Austin Carr, writing for Fast Company:
Today, in an interview with Fast Company, Adobe CTO Kevin Lynch
answered critics who might say HTML5 is somehow more efficient
“It’s a false argument to make, of the power usage,” Lynch
explains. “When you’re displaying content, any technology will use
more power to display, versus not displaying content. If you used
HTML5, for example, to display advertisements, that would use as
much or more processing power than what Flash uses.”
That remains to be seen. My money says that on Mac OS X, native HTML5 animation will prove more efficient than Flash. And it’s certainly true for video playback — full-screen video through Flash Player always makes my MacBook Pro’s fan kick in; it seldom does with H.264 through the HTML5 video element.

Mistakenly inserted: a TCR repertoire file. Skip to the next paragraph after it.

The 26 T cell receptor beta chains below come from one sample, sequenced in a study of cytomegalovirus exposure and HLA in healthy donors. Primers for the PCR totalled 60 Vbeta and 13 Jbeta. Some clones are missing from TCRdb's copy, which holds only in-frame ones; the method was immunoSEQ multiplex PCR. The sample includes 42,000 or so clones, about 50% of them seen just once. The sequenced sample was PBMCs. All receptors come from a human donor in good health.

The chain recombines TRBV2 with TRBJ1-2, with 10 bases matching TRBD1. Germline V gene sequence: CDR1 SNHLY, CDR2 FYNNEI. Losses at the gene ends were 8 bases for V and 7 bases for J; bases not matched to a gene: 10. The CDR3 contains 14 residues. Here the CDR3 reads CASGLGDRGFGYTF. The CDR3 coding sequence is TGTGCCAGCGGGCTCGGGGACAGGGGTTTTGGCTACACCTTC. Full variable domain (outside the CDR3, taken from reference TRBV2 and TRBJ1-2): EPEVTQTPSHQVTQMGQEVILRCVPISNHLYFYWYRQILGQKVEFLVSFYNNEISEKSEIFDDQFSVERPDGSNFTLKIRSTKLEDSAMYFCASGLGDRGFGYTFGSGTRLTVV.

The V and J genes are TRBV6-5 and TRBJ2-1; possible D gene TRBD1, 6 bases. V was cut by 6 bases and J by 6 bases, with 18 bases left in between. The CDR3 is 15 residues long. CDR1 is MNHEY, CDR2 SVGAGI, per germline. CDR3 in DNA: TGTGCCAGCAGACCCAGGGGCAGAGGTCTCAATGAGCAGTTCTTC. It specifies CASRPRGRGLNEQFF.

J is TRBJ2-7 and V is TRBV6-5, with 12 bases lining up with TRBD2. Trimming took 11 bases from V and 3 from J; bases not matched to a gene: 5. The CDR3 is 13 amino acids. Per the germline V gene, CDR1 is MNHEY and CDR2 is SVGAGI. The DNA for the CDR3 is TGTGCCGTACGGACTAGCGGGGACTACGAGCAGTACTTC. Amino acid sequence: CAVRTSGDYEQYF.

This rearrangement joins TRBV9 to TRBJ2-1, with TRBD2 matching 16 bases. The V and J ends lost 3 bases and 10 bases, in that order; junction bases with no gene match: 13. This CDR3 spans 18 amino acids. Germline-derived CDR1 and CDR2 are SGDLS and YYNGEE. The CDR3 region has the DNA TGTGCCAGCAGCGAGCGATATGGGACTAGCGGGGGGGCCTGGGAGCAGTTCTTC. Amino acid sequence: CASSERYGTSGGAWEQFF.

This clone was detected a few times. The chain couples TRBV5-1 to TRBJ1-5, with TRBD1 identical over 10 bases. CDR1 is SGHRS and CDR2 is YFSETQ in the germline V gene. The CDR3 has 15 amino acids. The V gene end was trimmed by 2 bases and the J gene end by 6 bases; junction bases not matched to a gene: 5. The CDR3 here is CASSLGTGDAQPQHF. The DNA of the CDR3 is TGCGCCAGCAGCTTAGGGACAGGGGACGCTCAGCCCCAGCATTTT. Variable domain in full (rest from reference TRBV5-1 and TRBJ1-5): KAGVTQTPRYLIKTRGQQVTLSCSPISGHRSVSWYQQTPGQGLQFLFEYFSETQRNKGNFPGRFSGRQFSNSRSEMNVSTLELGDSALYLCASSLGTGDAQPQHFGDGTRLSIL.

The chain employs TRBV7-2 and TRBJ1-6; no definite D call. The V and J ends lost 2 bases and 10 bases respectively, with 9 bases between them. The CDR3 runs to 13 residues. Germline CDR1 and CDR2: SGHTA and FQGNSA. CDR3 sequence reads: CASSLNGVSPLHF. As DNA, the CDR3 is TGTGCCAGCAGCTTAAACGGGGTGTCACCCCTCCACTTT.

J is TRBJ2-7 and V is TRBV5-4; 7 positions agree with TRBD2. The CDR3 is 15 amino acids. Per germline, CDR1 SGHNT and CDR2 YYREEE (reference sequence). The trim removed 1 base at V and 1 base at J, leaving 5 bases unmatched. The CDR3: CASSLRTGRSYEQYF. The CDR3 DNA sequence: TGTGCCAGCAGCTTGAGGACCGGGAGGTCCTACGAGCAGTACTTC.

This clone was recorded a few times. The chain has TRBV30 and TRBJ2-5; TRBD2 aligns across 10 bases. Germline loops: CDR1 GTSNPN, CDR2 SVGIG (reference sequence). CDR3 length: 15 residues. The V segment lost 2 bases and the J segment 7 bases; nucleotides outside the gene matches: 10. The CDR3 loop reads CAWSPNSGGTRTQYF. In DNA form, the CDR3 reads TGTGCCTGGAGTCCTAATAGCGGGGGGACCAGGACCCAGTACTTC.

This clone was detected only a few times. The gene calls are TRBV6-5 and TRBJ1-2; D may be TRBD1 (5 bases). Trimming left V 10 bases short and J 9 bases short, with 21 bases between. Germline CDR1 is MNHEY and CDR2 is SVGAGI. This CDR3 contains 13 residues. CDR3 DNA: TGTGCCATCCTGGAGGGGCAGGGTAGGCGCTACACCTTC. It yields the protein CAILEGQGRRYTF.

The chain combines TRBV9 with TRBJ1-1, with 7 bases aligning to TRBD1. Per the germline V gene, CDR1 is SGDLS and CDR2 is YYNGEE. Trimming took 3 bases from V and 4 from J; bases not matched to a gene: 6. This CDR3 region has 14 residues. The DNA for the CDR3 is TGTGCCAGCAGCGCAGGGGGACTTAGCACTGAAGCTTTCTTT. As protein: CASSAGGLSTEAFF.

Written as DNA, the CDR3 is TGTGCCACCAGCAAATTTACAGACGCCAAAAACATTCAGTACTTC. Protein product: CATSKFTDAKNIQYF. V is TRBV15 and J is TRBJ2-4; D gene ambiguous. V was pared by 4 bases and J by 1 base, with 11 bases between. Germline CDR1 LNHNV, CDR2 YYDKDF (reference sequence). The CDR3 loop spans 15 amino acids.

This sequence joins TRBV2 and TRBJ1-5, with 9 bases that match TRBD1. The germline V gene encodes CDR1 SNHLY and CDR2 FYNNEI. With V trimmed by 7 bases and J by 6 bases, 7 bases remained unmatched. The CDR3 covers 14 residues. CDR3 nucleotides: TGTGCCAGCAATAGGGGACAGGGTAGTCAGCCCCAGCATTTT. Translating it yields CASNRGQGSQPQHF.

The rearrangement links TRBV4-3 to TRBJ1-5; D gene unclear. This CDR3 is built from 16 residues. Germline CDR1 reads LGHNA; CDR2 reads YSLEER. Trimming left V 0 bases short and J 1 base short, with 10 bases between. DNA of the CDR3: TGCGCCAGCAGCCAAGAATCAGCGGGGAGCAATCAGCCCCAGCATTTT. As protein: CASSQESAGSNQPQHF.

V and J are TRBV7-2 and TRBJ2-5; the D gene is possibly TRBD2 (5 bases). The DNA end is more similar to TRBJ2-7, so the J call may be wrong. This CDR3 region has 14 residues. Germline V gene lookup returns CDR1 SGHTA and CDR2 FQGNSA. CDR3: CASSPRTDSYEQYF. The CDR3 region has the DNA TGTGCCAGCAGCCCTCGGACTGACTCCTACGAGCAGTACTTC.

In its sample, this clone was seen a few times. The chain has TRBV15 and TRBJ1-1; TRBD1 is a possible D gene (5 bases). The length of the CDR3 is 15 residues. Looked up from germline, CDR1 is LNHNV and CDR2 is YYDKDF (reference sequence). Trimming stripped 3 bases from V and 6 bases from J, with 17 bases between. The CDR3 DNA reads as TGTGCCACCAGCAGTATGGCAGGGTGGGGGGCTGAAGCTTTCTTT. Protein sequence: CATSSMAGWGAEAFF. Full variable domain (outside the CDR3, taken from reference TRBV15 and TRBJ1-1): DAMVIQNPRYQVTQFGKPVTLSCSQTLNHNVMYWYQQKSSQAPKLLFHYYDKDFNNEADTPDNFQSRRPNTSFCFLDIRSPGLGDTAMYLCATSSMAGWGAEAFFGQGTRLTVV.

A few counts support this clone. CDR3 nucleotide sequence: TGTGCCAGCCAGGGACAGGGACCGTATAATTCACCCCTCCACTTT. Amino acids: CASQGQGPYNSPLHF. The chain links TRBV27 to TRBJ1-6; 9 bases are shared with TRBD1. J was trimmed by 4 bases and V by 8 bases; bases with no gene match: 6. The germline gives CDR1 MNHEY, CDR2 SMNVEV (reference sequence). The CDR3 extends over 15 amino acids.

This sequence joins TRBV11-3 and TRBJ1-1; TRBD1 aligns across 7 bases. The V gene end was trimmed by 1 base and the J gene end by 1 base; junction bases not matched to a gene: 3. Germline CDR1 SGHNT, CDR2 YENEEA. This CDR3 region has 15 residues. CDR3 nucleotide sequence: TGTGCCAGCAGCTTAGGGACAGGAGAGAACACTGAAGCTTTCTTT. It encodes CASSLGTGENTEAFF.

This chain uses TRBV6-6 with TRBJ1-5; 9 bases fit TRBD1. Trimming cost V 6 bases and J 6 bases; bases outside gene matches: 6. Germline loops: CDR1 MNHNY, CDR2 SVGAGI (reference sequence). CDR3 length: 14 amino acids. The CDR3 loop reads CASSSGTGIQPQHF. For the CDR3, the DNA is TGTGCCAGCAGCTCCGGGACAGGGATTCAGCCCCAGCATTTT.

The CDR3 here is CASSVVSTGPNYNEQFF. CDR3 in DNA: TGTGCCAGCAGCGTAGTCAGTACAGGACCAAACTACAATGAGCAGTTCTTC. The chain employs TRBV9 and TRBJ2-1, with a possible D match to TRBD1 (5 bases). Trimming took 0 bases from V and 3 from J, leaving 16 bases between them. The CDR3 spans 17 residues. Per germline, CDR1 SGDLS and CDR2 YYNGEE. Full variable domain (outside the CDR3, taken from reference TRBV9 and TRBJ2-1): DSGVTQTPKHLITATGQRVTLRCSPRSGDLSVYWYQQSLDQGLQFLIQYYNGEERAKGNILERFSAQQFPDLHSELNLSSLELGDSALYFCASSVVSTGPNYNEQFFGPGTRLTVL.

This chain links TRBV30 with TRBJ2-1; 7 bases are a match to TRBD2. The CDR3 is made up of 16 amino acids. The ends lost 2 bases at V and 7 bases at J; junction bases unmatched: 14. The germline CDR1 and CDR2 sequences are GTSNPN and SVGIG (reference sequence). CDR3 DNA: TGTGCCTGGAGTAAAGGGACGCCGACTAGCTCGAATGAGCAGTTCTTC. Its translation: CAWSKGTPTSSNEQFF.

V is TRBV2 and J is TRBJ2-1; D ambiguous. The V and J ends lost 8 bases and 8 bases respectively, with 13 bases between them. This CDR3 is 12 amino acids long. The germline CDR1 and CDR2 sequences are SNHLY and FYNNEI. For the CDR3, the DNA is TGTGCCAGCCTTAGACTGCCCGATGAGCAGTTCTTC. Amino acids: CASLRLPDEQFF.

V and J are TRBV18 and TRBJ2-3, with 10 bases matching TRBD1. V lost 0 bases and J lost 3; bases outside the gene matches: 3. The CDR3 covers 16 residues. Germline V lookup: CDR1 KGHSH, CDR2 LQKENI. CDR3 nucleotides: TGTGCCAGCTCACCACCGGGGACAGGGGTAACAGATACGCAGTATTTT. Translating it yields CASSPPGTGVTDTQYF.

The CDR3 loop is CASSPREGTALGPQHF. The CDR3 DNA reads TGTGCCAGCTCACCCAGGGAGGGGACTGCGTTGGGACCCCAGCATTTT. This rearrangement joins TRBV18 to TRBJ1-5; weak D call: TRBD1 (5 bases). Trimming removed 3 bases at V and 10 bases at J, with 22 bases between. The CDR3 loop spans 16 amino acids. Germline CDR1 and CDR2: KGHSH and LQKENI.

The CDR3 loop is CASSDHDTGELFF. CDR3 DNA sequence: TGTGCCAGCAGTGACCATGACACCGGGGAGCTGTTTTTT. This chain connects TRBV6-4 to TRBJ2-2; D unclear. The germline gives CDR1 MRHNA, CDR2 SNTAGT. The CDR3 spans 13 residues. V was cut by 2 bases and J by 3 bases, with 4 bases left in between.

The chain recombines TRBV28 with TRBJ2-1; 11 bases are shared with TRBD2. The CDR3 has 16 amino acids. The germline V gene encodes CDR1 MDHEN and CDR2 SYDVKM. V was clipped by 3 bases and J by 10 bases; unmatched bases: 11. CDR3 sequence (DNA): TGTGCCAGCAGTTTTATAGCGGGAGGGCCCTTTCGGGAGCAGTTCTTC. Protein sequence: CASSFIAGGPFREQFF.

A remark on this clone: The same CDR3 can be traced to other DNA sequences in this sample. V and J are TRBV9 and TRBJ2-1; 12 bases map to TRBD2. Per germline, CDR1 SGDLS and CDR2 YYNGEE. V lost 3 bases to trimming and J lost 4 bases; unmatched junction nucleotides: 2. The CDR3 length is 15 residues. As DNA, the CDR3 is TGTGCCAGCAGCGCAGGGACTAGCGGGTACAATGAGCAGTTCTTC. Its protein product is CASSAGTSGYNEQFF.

But, anyway, that’s not what last week’s news was about. Last week’s news was that, right now, today, if you disable Flash Player on a MacBook Air, you can gain two extra hours of battery life while surfing the web. That doesn’t mean you aren’t missing anything while surfing without Flash. It just means you get far longer battery life. No one, including Adobe, is disputing that.
“I just think there’s this negative campaigning going on, and, for
whatever reason, Apple is really choosing to incite it, and
condone it,” Lynch says. “I think that’s unfortunate. We don’t
think it’s good for the web to have aspects closed off — a
blockade of certain types of expression.”
So it’s a First Amendment issue now? And how did Apple incite anything? All they did was start shipping Macs without Flash Player pre-installed. They didn’t even mention that fact publicly. It wasn’t mentioned on stage at the announcement event. And their battery life claims for the new MacBook Airs were measured with Flash Player installed. It’s not Apple who’s inciting anything. It’s people who are realizing just how much of a drain on battery life Flash Player is.
★ Monday, 8 November 2010